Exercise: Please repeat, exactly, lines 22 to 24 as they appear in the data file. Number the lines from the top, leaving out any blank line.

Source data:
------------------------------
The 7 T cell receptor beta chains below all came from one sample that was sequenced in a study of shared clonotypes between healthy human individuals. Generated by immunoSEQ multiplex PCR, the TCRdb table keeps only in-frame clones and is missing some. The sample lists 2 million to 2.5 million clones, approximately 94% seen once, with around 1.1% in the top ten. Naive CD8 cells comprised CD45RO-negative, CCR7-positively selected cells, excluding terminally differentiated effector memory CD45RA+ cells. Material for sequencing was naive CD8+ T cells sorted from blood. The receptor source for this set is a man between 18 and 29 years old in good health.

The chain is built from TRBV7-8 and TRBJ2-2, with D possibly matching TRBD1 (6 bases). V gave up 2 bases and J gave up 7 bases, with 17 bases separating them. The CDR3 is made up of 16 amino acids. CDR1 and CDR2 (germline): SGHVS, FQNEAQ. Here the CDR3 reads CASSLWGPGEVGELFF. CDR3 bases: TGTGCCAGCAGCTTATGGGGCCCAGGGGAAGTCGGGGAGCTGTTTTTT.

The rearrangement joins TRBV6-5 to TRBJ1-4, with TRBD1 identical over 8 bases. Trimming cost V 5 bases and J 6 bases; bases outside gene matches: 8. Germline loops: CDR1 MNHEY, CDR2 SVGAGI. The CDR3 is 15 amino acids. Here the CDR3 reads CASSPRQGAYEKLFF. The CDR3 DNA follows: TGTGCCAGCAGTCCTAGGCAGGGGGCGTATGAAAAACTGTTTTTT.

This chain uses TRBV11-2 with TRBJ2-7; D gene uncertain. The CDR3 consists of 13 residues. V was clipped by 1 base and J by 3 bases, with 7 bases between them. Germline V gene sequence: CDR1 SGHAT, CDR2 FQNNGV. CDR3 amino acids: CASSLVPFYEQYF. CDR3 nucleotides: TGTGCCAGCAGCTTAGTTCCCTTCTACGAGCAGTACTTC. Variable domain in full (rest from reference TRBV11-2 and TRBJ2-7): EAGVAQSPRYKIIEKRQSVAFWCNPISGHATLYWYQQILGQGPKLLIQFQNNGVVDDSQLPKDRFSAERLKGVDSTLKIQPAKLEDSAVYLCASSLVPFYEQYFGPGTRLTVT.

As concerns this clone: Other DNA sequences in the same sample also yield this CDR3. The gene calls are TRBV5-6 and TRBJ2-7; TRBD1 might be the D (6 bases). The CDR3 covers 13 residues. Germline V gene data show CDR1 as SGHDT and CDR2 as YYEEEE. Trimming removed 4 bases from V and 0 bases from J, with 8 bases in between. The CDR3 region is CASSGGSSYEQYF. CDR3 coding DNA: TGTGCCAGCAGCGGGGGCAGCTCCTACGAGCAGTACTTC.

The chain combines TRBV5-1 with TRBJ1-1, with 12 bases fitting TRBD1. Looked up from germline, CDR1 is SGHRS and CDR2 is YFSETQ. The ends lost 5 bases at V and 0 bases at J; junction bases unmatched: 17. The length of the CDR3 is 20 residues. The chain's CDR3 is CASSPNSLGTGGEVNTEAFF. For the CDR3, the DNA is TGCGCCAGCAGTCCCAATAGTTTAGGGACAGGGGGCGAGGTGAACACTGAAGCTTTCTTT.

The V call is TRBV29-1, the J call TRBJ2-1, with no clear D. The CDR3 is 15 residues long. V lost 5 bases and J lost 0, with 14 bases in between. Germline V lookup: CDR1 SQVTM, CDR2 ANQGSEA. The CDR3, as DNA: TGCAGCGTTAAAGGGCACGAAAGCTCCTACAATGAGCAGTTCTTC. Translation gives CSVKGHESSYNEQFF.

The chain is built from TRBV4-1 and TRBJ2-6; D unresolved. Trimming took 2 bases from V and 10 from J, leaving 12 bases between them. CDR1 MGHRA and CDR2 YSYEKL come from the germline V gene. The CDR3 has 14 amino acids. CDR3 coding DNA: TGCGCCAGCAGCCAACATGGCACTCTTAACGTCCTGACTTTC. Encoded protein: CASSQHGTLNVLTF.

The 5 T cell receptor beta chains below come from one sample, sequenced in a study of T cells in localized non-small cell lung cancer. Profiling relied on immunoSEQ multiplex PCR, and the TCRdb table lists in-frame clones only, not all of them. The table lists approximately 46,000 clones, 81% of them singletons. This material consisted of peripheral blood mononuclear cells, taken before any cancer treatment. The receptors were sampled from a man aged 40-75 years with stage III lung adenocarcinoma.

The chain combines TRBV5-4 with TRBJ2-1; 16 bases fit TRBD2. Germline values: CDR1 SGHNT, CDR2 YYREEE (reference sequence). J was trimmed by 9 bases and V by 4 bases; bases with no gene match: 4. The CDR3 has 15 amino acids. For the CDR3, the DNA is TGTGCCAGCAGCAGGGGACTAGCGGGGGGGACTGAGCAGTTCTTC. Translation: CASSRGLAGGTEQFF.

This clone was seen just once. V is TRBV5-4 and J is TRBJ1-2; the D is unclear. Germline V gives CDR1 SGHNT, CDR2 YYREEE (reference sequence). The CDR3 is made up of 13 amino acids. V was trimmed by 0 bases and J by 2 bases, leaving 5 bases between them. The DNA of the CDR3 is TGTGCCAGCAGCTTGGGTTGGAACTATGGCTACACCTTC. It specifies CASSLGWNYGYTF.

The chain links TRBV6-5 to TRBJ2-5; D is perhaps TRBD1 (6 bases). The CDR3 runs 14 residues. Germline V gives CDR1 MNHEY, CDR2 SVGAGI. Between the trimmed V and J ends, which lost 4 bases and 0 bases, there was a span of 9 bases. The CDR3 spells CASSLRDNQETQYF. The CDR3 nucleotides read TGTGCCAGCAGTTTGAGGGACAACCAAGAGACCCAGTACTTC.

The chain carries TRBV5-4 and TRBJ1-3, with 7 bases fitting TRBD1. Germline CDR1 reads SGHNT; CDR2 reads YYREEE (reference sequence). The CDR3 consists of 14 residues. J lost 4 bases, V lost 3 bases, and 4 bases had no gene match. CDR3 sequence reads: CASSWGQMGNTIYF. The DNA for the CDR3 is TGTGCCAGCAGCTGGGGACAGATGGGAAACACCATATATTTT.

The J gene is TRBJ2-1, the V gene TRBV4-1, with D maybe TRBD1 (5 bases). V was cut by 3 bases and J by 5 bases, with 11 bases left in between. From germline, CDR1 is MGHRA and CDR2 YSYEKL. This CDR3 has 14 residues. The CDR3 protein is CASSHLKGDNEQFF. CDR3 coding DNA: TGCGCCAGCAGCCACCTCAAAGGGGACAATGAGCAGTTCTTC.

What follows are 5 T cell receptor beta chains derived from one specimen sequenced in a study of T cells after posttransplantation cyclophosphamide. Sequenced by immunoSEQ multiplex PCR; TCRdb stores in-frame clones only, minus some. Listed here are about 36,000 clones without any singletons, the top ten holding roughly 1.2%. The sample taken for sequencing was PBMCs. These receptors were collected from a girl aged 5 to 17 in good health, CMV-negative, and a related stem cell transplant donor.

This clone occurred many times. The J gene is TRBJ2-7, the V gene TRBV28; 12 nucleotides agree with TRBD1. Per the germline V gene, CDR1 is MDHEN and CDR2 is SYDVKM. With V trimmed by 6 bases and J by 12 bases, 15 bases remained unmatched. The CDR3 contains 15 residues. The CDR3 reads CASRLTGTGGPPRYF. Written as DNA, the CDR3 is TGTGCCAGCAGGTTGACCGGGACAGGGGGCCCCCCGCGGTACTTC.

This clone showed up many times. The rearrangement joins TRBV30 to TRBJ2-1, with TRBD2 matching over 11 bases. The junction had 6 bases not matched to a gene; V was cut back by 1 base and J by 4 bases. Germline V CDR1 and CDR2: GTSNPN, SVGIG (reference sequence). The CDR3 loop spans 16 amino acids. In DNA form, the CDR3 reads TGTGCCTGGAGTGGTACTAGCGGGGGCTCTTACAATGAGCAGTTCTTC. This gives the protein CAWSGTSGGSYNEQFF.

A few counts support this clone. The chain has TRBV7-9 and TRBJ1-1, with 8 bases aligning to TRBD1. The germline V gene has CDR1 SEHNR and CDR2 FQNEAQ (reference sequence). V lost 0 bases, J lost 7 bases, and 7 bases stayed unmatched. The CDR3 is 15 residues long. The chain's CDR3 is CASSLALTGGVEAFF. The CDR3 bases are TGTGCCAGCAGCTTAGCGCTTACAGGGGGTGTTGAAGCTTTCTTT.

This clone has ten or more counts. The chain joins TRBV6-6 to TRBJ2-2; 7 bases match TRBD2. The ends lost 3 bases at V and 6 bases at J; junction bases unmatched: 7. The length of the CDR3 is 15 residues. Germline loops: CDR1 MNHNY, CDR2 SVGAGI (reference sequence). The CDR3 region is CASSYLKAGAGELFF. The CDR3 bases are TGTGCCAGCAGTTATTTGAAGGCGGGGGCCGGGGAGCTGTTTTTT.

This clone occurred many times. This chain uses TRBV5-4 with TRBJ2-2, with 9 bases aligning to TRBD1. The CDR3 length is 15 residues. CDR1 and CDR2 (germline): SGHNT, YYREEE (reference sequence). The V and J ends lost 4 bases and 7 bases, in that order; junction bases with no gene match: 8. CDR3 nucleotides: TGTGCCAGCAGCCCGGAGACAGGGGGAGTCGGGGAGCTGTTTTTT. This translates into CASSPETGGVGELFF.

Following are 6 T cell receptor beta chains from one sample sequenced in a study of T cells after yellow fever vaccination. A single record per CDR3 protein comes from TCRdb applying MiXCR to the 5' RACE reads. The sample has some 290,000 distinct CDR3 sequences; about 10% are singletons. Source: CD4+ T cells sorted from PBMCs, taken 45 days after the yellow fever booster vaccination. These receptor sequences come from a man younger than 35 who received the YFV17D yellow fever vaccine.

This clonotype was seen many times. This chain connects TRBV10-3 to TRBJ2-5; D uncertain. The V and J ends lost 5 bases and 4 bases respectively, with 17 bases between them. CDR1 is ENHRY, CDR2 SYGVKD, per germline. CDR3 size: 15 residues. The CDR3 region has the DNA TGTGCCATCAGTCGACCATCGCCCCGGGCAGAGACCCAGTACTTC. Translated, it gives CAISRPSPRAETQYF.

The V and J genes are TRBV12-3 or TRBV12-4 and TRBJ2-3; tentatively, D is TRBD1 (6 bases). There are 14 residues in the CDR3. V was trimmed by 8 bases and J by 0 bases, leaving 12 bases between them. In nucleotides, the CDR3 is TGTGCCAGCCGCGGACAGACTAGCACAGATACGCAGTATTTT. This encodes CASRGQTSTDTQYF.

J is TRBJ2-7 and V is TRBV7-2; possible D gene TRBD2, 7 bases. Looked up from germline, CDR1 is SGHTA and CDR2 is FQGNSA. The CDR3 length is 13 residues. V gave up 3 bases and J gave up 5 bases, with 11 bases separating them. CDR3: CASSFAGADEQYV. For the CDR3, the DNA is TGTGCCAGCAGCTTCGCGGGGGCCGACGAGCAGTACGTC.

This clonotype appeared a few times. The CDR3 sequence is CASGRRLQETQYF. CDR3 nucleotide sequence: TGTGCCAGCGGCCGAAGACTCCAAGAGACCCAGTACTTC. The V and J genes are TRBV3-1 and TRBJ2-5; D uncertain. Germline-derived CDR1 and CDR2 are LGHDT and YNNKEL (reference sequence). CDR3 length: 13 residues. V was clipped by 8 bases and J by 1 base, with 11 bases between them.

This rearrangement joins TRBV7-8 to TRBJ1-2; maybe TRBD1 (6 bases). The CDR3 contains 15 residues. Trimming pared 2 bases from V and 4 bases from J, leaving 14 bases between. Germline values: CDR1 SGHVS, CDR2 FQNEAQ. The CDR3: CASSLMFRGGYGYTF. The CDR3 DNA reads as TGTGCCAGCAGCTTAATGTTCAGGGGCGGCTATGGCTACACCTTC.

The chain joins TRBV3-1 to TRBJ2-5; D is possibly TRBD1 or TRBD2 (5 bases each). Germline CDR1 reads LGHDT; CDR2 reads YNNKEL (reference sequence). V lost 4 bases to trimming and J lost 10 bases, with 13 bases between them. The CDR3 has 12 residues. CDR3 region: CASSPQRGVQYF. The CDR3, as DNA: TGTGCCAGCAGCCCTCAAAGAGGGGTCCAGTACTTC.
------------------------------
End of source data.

This clonotype was seen many times. This chain connects TRBV10-3 to TRBJ2-5; D uncertain. The V and J ends lost 5 bases and 4 bases respectively, with 17 bases between them. CDR1 is ENHRY, CDR2 SYGVKD, per germline. CDR3 size: 15 residues. The CDR3 region has the DNA TGTGCCATCAGTCGACCATCGCCCCGGGCAGAGACCCAGTACTTC. Translated, it gives CAISRPSPRAETQYF.

The V and J genes are TRBV12-3 or TRBV12-4 and TRBJ2-3; tentatively, D is TRBD1 (6 bases). There are 14 residues in the CDR3. V was trimmed by 8 bases and J by 0 bases, leaving 12 bases between them. In nucleotides, the CDR3 is TGTGCCAGCCGCGGACAGACTAGCACAGATACGCAGTATTTT. This encodes CASRGQTSTDTQYF.

J is TRBJ2-7 and V is TRBV7-2; possible D gene TRBD2, 7 bases. Looked up from germline, CDR1 is SGHTA and CDR2 is FQGNSA. The CDR3 length is 13 residues. V gave up 3 bases and J gave up 5 bases, with 11 bases separating them. CDR3: CASSFAGADEQYV. For the CDR3, the DNA is TGTGCCAGCAGCTTCGCGGGGGCCGACGAGCAGTACGTC.